Body shop, or chop shop
By Carlos Garcia Rawlins
I thought I’d heard it all, but I was wrong.
“Doctor, a friend of mine got them and they looked great. I want to look beautiful too…”
“Doctor, when my husband turned to look at another woman I knew if I got them he would look at me…”
“I lost weight and they started to sag…”
“Doctor, I was tricked, they told me they were injections of expanding cells that would be absorbed…”
“I never researched much, but they always talked about them in the beauty salon and I got them done too…”
“Doctor, I did know what they were, but I never thought they could be so bad, I just wanted to surprise my husband…”
“I had enough, but I wanted more…”
Those were some of the testimonies that I heard from patients of Dr. Daniel Slobodianik. They were talking about unauthorized injections of liquids they received to fill in parts of their bodies they felt were lacking. Every day he attends to women and men who not only suffer from physical discomfort but also from a sense of guilt, fear, frustration, and regret. They wait months for their turn at surgery to remove the foreign substance that was injected into some part of their bodies.
Venezuelan women are synonymous with beauty. Many of them have received top prizes in pageants around the world, and the feminine ideal that they represent has been the motor behind the lucrative plastic surgery industry that generates nearly $3 billion per year.
But if vanity and greed go hand in hand with innocence and ignorance, then that is what led many women and men to try unimaginable techniques for obtaining their goals. One of these is the injection as body fillers of liquids such as liquid silicone, motor oil, and even silicone gel made to weather seal windows and doors. I can’t imagine there even exists a substance that will solve a woman’s dissatisfaction with her body.
The Venezuelan Association of Plastic Surgeons registered more than 15 deaths in the last 12 months from complications caused by these injections. Once the substance is injected, the body begins the process of rejection. It will naturally try to encapsulate the foreign substance by making small balls filled with the fluid, causing severe pain, allergies, and even the death of surrounding tissue. There is no technique that allows complete removal of the substance after it migrates from the point of injection and invades muscle fibre.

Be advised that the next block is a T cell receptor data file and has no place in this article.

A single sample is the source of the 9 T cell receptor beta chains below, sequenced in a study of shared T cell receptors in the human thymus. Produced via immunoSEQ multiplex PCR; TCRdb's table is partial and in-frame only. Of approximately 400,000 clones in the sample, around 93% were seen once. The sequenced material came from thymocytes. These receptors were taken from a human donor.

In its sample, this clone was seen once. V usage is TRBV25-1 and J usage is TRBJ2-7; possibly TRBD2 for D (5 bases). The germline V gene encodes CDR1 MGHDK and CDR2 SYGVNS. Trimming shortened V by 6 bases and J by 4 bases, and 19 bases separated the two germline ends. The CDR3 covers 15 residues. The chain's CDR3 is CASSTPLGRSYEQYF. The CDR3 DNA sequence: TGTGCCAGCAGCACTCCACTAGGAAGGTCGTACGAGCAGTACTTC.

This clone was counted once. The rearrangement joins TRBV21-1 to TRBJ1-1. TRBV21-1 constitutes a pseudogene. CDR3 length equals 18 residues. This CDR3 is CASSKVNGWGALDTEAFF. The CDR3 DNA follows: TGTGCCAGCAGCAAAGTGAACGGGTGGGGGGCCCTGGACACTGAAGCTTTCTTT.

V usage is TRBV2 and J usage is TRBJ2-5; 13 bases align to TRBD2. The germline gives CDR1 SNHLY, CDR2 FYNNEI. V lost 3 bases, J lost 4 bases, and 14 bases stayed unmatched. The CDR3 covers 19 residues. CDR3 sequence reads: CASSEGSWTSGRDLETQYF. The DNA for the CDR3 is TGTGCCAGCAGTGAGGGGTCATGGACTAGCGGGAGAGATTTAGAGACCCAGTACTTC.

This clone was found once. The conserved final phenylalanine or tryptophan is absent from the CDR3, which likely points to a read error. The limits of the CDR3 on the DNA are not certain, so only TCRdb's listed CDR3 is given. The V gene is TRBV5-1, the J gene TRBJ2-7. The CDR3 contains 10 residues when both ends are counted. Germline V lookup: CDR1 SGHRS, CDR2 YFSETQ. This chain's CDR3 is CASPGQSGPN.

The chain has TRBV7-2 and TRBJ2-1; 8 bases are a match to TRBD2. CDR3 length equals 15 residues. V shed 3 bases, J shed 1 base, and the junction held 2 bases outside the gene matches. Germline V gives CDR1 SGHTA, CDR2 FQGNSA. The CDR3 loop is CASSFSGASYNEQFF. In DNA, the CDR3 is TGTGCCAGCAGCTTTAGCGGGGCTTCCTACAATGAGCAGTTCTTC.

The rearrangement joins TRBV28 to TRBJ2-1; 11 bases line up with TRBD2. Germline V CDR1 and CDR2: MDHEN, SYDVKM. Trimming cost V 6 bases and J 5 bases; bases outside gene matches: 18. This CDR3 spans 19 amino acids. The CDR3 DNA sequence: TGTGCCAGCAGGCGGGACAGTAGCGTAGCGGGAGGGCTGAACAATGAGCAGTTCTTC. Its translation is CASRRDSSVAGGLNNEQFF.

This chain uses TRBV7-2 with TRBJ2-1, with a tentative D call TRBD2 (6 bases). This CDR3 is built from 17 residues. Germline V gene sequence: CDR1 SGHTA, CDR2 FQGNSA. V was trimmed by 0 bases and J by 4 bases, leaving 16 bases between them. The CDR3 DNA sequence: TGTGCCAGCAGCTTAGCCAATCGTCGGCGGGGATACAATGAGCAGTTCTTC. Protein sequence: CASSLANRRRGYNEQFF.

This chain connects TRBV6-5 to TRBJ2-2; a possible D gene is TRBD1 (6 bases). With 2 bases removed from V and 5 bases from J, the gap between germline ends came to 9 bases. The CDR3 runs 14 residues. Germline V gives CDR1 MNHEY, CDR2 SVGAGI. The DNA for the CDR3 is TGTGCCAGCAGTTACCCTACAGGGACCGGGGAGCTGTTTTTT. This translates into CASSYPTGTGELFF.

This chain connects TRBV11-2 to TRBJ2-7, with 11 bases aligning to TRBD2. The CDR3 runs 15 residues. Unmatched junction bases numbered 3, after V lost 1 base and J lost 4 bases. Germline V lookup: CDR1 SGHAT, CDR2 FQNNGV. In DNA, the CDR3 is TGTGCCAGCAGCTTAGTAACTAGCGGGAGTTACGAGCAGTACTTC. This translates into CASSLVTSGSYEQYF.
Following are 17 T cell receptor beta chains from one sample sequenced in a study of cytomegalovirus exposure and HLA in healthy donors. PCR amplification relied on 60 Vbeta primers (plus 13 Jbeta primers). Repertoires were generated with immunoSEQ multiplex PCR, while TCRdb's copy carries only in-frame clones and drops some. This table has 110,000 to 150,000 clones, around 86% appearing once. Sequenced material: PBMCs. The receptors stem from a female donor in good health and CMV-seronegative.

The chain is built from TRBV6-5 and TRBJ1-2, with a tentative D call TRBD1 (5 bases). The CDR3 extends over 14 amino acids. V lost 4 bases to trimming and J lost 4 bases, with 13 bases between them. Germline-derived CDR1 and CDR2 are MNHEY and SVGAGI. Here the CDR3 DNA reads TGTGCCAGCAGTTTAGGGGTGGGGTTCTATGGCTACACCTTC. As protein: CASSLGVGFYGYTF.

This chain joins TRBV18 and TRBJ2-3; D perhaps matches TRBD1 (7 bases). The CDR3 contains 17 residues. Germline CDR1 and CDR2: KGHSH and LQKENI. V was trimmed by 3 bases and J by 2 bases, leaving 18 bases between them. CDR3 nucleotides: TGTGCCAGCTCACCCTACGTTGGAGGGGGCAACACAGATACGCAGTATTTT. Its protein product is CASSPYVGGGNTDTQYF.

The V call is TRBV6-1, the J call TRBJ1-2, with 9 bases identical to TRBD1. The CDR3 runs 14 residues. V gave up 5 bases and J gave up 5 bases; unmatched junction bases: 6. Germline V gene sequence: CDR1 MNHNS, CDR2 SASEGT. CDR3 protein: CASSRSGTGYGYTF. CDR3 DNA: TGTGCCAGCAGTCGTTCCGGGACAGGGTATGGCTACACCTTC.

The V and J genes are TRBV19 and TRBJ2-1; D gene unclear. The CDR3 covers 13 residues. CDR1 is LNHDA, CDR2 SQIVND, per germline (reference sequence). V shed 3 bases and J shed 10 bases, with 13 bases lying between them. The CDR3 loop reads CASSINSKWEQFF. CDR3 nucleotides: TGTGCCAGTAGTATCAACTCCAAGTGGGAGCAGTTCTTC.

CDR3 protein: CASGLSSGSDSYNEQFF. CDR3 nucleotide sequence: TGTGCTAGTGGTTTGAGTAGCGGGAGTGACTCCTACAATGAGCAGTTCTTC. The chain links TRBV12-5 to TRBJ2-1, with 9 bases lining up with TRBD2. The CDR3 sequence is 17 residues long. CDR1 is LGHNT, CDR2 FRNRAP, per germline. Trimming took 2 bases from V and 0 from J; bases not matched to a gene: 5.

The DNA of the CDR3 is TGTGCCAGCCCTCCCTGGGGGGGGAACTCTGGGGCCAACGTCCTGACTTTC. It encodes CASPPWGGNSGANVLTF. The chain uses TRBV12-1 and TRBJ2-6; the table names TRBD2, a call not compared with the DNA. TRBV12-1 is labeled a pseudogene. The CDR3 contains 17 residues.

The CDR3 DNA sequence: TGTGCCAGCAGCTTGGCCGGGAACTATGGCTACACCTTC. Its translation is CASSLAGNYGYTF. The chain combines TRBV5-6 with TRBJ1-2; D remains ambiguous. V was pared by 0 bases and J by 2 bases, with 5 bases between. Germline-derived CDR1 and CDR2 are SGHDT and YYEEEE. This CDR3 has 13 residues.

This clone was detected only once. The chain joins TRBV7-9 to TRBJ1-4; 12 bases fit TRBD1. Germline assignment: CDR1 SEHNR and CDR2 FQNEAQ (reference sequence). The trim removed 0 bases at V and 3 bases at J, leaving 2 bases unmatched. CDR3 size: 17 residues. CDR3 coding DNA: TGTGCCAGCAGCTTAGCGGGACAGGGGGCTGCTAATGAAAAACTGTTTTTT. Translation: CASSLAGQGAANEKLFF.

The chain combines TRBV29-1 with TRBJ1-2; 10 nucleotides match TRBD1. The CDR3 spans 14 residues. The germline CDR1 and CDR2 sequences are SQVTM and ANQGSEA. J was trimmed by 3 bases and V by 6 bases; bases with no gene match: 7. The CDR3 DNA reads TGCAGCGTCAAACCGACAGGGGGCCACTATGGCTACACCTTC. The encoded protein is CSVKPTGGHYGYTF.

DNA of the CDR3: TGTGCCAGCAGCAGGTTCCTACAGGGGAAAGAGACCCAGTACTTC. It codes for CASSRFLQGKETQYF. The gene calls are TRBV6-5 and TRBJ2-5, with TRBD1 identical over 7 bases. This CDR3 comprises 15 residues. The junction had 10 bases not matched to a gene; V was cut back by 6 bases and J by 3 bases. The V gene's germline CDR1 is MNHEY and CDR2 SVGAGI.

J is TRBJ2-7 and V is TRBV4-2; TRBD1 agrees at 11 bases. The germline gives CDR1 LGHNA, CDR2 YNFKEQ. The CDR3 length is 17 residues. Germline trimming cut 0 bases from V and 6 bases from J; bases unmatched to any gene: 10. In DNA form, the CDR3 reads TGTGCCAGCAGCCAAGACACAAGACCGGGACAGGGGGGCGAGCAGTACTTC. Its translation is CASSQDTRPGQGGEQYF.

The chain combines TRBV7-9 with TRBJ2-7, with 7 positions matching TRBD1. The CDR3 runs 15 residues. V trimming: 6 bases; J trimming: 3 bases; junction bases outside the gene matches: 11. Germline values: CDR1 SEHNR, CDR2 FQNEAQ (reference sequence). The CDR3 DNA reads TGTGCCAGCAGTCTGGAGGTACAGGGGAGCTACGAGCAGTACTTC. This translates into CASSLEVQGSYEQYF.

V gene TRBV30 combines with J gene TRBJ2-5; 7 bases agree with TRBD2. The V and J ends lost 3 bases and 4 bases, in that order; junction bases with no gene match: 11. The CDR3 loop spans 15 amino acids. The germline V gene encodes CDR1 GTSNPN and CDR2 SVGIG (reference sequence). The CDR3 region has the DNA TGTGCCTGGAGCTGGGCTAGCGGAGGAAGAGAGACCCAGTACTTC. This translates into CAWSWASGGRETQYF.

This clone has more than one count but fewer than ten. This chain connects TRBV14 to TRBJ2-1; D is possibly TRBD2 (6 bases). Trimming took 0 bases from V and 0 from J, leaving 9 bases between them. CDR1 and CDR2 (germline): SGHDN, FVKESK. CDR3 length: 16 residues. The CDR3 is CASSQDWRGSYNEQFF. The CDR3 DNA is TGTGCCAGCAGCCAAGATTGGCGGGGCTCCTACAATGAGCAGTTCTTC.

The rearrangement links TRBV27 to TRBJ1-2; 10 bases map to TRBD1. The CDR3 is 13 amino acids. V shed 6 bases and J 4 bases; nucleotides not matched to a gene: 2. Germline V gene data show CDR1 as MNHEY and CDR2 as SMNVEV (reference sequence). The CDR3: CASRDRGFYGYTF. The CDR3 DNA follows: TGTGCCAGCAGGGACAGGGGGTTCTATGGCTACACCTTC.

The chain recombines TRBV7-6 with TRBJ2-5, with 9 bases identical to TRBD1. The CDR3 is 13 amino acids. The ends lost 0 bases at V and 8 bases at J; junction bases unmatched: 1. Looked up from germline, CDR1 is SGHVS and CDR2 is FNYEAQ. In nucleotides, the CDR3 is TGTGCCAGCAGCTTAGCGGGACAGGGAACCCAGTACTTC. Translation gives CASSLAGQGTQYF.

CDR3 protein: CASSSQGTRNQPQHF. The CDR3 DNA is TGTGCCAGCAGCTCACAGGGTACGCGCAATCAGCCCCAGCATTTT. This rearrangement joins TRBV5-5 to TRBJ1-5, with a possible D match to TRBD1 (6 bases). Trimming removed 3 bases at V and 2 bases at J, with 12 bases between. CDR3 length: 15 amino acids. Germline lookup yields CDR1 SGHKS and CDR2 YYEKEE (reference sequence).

The smell of burning oil and blobs of grease normally make us think of a barbecue or a mechanic shop. But this was my experience in a sterile operating room where surgeons tried to reverse the damage caused by this irresponsible aesthetic procedure.
“Put on some gloves and touch this.” That was the invitation from Dr. Slobodianik as I entered the operating room. I’d witnessed surgery several times before, but without a doubt this was one of the crudest yet. It is impressive to see how the oily substance sticks to the surgeon’s gloves, instruments, operating table, and the patient’s skin. But the worst was handling one of the hardened pieces, similar to the fatty edge of a barbecued steak, and the small fluid-filled balls that were extracted from the patient’s buttocks, especially when they were still warm.
As always in this type of story, finding subjects willing to be photographed in all their intimacy was difficult. Dr. Slobodianik was a great ally from the start. He does this kind of surgery at least four times a week, and his office is always packed. But even with his help, just being in the examining room with a half-dressed patient who had to show the doctor her problems, explain how it came about, and where she was injected, was uncomfortable to say the least.
In the end, I believe that at least these patients learned the lesson that they are human beings and not cars in an auto body shop. They can’t just fill in a dent wherever and whenever they want.